++loop2;
					temp2 = (temp2 - 100);	
				}
				d.push_back(loop2);
				float loop1 = 0;
				float temp1 = temp2;
				while(temp1 > 9)							 //99 or less 
				{
					++loop1;
					temp1 = (temp1 - 10);	
				}
				d.push_back(loop1);					   //99 or less v[1] 
				d.push_back(temp1);					   //		   v[2]   
			}
			//************************************	
			else
				if ((d[0] > 999) && (d[0] <= 9999))
				{
					float loop3 = 0;
					float temp3 = d[0];
					while(temp3 > 999)					   //9999 or less 
					{
						++loop3;
						temp3 = temp3 - 1000;	
					} 
					d.push_back(loop3);
					float loop2 = 0;
					float temp2 = temp3;
					while(temp2 > 99)						//999 or less
					{
						++loop2;
						temp2 = (temp2 - 100);	
					}
					d.push_back(loop2);
					float loop1 = 0;
					float temp1 = temp2;
					while(temp1 > 9)						 //99 or less
					{
						++loop1;
						temp1 = (temp1 - 10);	
					}
					d.push_back(loop1);
					d.push_back(temp1);
				}
				cout << "  Count equals " << count << endl << endl;
}

//************************************
//Displays deque parser elements.
//************************************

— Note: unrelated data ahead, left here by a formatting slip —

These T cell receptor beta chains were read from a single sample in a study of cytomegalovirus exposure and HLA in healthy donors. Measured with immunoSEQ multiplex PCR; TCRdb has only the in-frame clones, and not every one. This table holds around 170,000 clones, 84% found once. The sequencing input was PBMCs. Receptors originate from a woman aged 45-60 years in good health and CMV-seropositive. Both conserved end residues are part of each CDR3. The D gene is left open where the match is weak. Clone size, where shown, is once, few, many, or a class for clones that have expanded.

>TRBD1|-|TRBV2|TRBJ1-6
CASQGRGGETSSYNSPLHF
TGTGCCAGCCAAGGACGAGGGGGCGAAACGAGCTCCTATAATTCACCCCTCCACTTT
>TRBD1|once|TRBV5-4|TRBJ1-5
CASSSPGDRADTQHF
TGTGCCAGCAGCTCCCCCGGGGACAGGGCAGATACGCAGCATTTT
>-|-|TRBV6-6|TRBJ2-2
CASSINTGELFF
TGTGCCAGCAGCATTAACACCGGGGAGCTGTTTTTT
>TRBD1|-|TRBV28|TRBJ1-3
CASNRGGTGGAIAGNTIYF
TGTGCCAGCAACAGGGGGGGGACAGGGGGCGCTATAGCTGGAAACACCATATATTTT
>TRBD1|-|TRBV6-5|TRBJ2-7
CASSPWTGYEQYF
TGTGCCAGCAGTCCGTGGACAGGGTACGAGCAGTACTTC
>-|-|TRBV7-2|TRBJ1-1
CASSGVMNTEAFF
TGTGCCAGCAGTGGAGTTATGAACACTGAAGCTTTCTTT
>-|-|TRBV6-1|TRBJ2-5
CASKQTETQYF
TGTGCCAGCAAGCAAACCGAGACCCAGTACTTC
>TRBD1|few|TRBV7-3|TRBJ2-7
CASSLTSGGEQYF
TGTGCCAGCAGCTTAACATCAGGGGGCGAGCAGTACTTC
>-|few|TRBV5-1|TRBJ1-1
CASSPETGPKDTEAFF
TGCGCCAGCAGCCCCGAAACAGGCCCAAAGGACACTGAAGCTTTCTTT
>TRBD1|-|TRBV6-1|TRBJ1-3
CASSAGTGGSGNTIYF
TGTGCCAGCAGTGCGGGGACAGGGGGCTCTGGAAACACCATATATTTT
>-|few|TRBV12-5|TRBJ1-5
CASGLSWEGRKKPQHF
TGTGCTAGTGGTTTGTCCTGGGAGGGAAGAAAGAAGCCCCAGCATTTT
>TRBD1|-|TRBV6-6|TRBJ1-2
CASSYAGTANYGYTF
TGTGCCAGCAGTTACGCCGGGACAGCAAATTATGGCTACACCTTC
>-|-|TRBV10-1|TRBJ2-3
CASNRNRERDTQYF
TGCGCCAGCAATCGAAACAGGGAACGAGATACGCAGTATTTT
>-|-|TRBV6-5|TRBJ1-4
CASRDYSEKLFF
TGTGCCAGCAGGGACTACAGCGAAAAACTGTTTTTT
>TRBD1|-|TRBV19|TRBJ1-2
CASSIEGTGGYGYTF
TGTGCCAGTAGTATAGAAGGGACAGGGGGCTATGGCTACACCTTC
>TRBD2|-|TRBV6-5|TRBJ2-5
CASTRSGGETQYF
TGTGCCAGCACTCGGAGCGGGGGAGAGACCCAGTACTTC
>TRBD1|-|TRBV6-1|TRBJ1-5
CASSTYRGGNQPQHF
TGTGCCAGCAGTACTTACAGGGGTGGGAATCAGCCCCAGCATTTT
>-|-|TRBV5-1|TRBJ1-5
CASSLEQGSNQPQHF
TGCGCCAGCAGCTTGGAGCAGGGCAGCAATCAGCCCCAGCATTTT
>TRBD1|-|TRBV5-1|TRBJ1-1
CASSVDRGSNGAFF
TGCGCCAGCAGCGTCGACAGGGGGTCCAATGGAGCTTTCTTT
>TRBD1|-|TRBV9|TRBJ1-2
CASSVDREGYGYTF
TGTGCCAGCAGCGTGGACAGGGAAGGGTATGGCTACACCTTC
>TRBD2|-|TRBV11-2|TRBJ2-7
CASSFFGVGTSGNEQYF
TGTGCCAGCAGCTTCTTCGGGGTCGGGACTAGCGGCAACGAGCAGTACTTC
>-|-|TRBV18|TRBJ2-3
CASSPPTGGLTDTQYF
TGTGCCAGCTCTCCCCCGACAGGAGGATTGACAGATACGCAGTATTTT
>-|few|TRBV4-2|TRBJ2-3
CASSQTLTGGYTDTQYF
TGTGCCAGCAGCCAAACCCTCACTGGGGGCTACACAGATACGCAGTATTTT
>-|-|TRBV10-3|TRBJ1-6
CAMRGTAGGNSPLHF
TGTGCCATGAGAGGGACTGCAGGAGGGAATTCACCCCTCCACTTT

void DisplayDequeParser(std::deque<float> & d)	
{
	cout << endl << endl << endl;
	cout << "								DEQUE PARSER "							   << endl << endl;											  
	cout << "  The deque parser read from a file the random number " <<  d[0] << "."	  << endl << endl;
	cout << "  The deque parser parsed each digit of that number into a separate number:" << endl << endl;
	cout << "  " << d[1] << "  " << d[2] << "  " << d[3] << "  " << d[4]				   << endl << endl; 
	cout << "  Reading the parsed numbers from right to left <==  "						<< endl << endl;
	cout << "  d[1] The 4th digit is		  " << d[1]									<< endl;  
	cout << "  d[2] The 3rd digit is		  " << d[2]									<< endl;  
	cout << "  d[3] The 2nd digit is		  " << d[3]									<< endl;  
	cout << "  d[4] The 1st digit is		  " << d[4]									<< endl << endl;  
	cout << "  d[0] The original number is	" << d[0]									<< endl << endl;	
}



Were you surprised?

Notice the syntax in the deque example used for deque file input. The only major difference is the use of push_back in the deque example.

Pay very close attention to the operator code used to compare elements of the deque and to make decisions based on those comparisons. As you can see the techniques are exactly the same as using an array.

Also notice how the contents of the elements of the array were displayed. The deque display code techniques are exactly the same as using an array.

If you can understand the array example, you have no problems understanding the deque example. The array example and the deque example are almost the same with the exception of deque using push_back.

V. LIST

The following syntax is used to declare or instantiate a list object:

std::list<type>list_name;

For example, in the attached program we will use:

list<float> l;

The list class represents a linked list which supports bidirectional iteration.